I was at my local banking institution, and I had cancelled the accounts that I was no longer using. When I checked my phone I was thinking that I would see one account, and there were two. Before I left the bank a week earlier, the teller assured me that all balances were moved and that I only had one account. It wasn’t the case. So back into the bank I went.
The next teller I talked with listened to my story, smiled, and pulled up my account again. She narrowed her eyes, leaned toward the computer screen, did some clicks with her mouse, and looked up at me and smiled. She turned the screen toward me and said, “Here, sir, is the answer.”
The account was showing closed. “Why is it still showing on the screen if it is closed?” I asked her.
She shrugged her shoulders, smiled, and said “I don’t know.”
She gave me an answer, but she didn’t have all the answers, and she was comfortable in communicating that fact. I was okay with that as well and that was something new for me. I am a get-to-the-answer kind of guy. Why was I okay that this wasn’t in a neat little bow?
Because… even though she didn’t know all the answers, she did land me at a solution. The account was closed. There wouldn’t be any transactions. She included me. She didn’t just look at her screen, she turned it and showed me, and then pointed to closed.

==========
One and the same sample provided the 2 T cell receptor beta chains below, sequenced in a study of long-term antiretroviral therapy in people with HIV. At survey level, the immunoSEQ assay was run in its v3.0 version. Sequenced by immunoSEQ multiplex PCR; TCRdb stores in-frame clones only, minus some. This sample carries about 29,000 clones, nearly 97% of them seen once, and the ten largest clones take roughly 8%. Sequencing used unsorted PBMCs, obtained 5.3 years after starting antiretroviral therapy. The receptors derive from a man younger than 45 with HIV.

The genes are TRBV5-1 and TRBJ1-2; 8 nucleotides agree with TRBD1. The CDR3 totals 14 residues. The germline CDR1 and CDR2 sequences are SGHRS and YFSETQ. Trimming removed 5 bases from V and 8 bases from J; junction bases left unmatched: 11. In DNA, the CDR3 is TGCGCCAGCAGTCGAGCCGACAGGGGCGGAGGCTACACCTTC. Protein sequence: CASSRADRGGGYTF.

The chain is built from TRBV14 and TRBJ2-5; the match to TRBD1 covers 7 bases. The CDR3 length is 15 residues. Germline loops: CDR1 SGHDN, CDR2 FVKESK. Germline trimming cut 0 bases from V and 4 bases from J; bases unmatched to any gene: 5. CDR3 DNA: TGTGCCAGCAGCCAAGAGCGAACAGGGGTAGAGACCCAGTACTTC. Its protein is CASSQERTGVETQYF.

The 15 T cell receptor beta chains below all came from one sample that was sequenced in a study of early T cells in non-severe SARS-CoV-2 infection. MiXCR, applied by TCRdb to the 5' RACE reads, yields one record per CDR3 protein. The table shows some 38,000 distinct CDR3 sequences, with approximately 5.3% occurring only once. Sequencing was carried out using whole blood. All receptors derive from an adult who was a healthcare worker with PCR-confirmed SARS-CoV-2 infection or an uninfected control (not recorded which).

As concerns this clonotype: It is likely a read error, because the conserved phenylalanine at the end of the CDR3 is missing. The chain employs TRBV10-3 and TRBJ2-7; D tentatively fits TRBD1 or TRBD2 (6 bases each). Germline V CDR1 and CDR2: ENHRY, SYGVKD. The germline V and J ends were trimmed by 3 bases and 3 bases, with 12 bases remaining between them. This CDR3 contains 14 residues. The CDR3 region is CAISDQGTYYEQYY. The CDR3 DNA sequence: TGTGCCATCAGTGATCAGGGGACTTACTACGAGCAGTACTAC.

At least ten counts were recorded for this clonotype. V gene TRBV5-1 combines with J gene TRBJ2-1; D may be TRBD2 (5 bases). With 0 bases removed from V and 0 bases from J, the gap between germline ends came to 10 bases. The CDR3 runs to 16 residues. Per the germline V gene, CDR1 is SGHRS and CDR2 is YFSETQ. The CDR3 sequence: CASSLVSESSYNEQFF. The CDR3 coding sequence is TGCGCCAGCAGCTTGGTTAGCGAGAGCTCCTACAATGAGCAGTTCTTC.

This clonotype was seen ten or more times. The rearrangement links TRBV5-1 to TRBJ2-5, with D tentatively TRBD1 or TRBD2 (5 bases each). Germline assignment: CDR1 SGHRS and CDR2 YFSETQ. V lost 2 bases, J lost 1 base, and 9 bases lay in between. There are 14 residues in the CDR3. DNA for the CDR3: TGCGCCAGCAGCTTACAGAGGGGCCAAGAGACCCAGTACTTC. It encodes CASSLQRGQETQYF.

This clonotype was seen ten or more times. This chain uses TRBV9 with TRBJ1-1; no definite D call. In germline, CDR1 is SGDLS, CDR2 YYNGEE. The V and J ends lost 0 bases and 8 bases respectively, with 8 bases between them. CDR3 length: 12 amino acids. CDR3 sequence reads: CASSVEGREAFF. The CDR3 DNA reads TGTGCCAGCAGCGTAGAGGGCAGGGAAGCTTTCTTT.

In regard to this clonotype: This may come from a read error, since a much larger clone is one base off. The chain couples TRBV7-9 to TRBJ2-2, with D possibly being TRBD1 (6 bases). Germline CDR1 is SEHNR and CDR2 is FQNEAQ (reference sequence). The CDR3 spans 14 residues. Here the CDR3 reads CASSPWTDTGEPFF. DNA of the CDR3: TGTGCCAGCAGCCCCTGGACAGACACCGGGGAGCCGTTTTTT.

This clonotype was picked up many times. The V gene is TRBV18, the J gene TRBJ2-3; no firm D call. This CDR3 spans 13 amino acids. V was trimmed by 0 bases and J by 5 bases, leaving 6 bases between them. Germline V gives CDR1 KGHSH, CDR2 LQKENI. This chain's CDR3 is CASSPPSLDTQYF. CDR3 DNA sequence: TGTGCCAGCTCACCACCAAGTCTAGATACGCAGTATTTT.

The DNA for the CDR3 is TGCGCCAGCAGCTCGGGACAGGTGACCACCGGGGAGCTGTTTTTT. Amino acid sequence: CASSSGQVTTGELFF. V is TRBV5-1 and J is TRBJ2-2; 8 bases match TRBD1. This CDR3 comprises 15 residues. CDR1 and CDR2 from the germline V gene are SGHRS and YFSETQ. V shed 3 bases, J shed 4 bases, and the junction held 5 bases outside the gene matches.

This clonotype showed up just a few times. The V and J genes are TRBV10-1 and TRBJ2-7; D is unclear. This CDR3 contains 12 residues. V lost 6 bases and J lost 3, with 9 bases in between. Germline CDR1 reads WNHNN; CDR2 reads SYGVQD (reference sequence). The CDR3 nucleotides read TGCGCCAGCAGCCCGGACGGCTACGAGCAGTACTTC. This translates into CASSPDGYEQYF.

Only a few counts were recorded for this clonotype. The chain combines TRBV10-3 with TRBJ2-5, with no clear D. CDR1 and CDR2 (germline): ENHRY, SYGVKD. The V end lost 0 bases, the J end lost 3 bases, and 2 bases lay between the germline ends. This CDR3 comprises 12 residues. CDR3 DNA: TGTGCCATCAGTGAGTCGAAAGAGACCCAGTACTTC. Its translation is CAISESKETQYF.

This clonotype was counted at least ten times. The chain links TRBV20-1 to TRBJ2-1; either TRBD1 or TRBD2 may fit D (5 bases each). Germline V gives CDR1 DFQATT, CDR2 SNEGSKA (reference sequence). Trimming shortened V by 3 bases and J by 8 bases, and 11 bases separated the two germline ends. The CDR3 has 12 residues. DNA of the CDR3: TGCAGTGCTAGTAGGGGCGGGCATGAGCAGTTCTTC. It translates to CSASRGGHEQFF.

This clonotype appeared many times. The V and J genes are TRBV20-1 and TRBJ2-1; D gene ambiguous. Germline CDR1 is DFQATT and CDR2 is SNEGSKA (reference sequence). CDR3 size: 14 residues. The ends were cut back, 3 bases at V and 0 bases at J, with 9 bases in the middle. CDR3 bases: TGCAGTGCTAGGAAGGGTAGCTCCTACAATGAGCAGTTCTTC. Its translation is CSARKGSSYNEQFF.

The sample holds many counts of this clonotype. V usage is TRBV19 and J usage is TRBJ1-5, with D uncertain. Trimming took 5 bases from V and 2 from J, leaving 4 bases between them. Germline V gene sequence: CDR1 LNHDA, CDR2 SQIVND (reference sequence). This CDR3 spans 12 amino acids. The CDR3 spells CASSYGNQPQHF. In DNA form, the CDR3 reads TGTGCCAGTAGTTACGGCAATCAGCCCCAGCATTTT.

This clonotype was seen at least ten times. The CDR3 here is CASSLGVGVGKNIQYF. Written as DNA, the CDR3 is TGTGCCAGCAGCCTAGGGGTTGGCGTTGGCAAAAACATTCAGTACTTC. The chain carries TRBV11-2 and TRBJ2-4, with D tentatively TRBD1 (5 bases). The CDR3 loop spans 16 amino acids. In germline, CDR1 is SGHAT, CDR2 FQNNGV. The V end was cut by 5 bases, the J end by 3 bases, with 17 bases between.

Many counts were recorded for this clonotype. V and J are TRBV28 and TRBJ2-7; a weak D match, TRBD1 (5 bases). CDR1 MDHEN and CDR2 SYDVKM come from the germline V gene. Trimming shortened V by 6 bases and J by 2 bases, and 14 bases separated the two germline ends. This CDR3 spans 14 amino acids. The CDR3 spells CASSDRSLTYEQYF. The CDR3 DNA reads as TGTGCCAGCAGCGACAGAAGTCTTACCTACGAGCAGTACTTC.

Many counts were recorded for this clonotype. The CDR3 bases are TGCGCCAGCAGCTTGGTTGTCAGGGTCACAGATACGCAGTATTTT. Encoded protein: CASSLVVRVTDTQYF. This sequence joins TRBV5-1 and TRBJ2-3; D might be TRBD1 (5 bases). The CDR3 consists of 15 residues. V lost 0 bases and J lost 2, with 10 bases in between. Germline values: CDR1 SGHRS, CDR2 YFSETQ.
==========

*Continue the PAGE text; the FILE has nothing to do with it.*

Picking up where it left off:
Sometimes being honest that we don’t know, as professionals, is the correct response. We don’t know, but we are going to find a solution. Situations out of our control, people out of our control, technology not working like it is designed to work, having never run into this before, all can stop us in our tracks. But admitting that we don’t know, and that we are going to find a solution, can get all involved moving in a positive direction.
I have tried to answer questions I didn’t know the answer to. I had a social worker who ask me directions to an event once. I knew how I would get to the event, but I didn’t know the name of all the roads involved. I missed telling her one turn.
…and I got her lost.
She never was the same around me after that. If I could have a do-over, I would have admitted that I didn’t know, but I had someone who did. I had a dispatcher at the time who was a genius with maps and directions. (Sigh) If I just had the self awareness to do that.
I have always been a get-to-the-answer kind of guy. Today I have realized that in some cases, one needs to get-to-the-realization that they may not have the answer. But someone, or something does, and that can land in a solution.
Love this, honesty is always the key! Even if it means we have to humble ourselves sometimes!
Thanks for sharing Dale!
Spot on! It can be a challenge to admit that we do not know something. We, as people, all want to help each other. But in moments that we simply don’t know, the important thing is to find a solution from someone who does to reach a positive outcome in the end for everyone.
Thank you Dr. Workman. That means a lot.
No one can know all the answers to everything, it’s just not possible. And sometimes we “don’t know” what direction to turn for help, we “don’t know” the correct questions to ask or the people to turn to. We can only try and do the best we can!
Our best is our best.
Can you believe I got that social worker lost??
Boy was she mad.